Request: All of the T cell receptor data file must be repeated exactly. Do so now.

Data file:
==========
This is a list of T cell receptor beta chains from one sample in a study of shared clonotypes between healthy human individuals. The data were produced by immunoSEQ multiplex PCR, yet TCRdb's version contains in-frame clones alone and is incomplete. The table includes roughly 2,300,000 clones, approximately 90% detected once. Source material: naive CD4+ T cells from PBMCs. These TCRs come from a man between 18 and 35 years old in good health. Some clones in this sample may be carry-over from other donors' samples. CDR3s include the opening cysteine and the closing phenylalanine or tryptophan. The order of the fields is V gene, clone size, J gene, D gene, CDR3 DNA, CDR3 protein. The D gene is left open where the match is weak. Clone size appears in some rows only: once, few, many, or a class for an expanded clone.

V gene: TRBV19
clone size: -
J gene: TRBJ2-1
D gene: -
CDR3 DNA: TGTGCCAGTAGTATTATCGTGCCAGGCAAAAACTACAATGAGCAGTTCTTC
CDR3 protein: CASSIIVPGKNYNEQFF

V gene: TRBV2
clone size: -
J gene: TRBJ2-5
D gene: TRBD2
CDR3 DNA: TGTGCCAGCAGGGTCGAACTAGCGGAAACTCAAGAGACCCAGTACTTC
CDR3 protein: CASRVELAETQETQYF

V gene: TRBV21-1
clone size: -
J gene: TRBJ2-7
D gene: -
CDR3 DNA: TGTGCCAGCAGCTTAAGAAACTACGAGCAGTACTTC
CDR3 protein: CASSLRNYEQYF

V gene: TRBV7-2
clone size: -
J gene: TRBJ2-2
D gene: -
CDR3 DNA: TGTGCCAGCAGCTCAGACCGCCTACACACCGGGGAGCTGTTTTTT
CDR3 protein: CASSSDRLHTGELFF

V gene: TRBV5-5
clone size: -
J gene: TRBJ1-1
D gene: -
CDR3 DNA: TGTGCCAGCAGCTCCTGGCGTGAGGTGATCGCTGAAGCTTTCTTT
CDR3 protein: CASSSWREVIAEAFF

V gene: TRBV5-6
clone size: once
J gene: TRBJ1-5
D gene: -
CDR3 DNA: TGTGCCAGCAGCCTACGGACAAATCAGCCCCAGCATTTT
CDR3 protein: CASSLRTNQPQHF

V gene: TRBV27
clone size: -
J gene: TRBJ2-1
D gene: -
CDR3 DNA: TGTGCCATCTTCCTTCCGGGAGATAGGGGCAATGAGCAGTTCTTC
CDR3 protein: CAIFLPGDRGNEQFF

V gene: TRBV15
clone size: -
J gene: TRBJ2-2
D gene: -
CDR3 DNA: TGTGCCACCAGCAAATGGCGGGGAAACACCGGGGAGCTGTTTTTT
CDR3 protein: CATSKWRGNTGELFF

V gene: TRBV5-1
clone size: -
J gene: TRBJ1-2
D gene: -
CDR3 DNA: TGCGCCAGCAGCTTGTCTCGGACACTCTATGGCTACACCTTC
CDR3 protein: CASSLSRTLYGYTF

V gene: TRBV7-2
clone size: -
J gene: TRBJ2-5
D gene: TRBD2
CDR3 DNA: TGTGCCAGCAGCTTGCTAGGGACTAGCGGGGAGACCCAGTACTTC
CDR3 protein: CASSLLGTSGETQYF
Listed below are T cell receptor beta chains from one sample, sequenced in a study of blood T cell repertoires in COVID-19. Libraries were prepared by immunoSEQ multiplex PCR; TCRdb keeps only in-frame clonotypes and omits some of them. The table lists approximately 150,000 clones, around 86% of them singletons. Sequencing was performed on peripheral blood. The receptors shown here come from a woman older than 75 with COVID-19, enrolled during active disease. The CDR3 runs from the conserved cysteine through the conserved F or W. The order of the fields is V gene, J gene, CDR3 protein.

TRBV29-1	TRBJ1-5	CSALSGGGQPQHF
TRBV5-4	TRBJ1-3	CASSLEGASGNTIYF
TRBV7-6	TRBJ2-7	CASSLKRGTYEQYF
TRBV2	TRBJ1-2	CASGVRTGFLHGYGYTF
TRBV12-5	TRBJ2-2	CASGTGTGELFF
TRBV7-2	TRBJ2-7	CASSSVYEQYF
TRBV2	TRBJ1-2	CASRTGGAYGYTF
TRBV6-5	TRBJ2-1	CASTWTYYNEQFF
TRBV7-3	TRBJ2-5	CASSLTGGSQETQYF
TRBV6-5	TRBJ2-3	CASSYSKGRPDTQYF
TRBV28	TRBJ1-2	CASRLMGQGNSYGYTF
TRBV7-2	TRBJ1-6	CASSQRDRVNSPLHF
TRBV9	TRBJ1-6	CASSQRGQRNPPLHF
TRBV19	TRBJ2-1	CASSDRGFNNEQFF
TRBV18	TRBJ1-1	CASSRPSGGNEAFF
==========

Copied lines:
This is a list of T cell receptor beta chains from one sample in a study of shared clonotypes between healthy human individuals. The data were produced by immunoSEQ multiplex PCR, yet TCRdb's version contains in-frame clones alone and is incomplete. The table includes roughly 2,300,000 clones, approximately 90% detected once. Source material: naive CD4+ T cells from PBMCs. These TCRs come from a man between 18 and 35 years old in good health. Some clones in this sample may be carry-over from other donors' samples. CDR3s include the opening cysteine and the closing phenylalanine or tryptophan. The order of the fields is V gene, clone size, J gene, D gene, CDR3 DNA, CDR3 protein. The D gene is left open where the match is weak. Clone size appears in some rows only: once, few, many, or a class for an expanded clone.

V gene: TRBV19
clone size: -
J gene: TRBJ2-1
D gene: -
CDR3 DNA: TGTGCCAGTAGTATTATCGTGCCAGGCAAAAACTACAATGAGCAGTTCTTC
CDR3 protein: CASSIIVPGKNYNEQFF

V gene: TRBV2
clone size: -
J gene: TRBJ2-5
D gene: TRBD2
CDR3 DNA: TGTGCCAGCAGGGTCGAACTAGCGGAAACTCAAGAGACCCAGTACTTC
CDR3 protein: CASRVELAETQETQYF

V gene: TRBV21-1
clone size: -
J gene: TRBJ2-7
D gene: -
CDR3 DNA: TGTGCCAGCAGCTTAAGAAACTACGAGCAGTACTTC
CDR3 protein: CASSLRNYEQYF

V gene: TRBV7-2
clone size: -
J gene: TRBJ2-2
D gene: -
CDR3 DNA: TGTGCCAGCAGCTCAGACCGCCTACACACCGGGGAGCTGTTTTTT
CDR3 protein: CASSSDRLHTGELFF

V gene: TRBV5-5
clone size: -
J gene: TRBJ1-1
D gene: -
CDR3 DNA: TGTGCCAGCAGCTCCTGGCGTGAGGTGATCGCTGAAGCTTTCTTT
CDR3 protein: CASSSWREVIAEAFF

V gene: TRBV5-6
clone size: once
J gene: TRBJ1-5
D gene: -
CDR3 DNA: TGTGCCAGCAGCCTACGGACAAATCAGCCCCAGCATTTT
CDR3 protein: CASSLRTNQPQHF

V gene: TRBV27
clone size: -
J gene: TRBJ2-1
D gene: -
CDR3 DNA: TGTGCCATCTTCCTTCCGGGAGATAGGGGCAATGAGCAGTTCTTC
CDR3 protein: CAIFLPGDRGNEQFF

V gene: TRBV15
clone size: -
J gene: TRBJ2-2
D gene: -
CDR3 DNA: TGTGCCACCAGCAAATGGCGGGGAAACACCGGGGAGCTGTTTTTT
CDR3 protein: CATSKWRGNTGELFF

V gene: TRBV5-1
clone size: -
J gene: TRBJ1-2
D gene: -
CDR3 DNA: TGCGCCAGCAGCTTGTCTCGGACACTCTATGGCTACACCTTC
CDR3 protein: CASSLSRTLYGYTF

V gene: TRBV7-2
clone size: -
J gene: TRBJ2-5
D gene: TRBD2
CDR3 DNA: TGTGCCAGCAGCTTGCTAGGGACTAGCGGGGAGACCCAGTACTTC
CDR3 protein: CASSLLGTSGETQYF
Listed below are T cell receptor beta chains from one sample, sequenced in a study of blood T cell repertoires in COVID-19. Libraries were prepared by immunoSEQ multiplex PCR; TCRdb keeps only in-frame clonotypes and omits some of them. The table lists approximately 150,000 clones, around 86% of them singletons. Sequencing was performed on peripheral blood. The receptors shown here come from a woman older than 75 with COVID-19, enrolled during active disease. The CDR3 runs from the conserved cysteine through the conserved F or W. The order of the fields is V gene, J gene, CDR3 protein.

TRBV29-1	TRBJ1-5	CSALSGGGQPQHF
TRBV5-4	TRBJ1-3	CASSLEGASGNTIYF
TRBV7-6	TRBJ2-7	CASSLKRGTYEQYF
TRBV2	TRBJ1-2	CASGVRTGFLHGYGYTF
TRBV12-5	TRBJ2-2	CASGTGTGELFF
TRBV7-2	TRBJ2-7	CASSSVYEQYF
TRBV2	TRBJ1-2	CASRTGGAYGYTF
TRBV6-5	TRBJ2-1	CASTWTYYNEQFF
TRBV7-3	TRBJ2-5	CASSLTGGSQETQYF
TRBV6-5	TRBJ2-3	CASSYSKGRPDTQYF
TRBV28	TRBJ1-2	CASRLMGQGNSYGYTF
TRBV7-2	TRBJ1-6	CASSQRDRVNSPLHF
TRBV9	TRBJ1-6	CASSQRGQRNPPLHF
TRBV19	TRBJ2-1	CASSDRGFNNEQFF
TRBV18	TRBJ1-1	CASSRPSGGNEAFF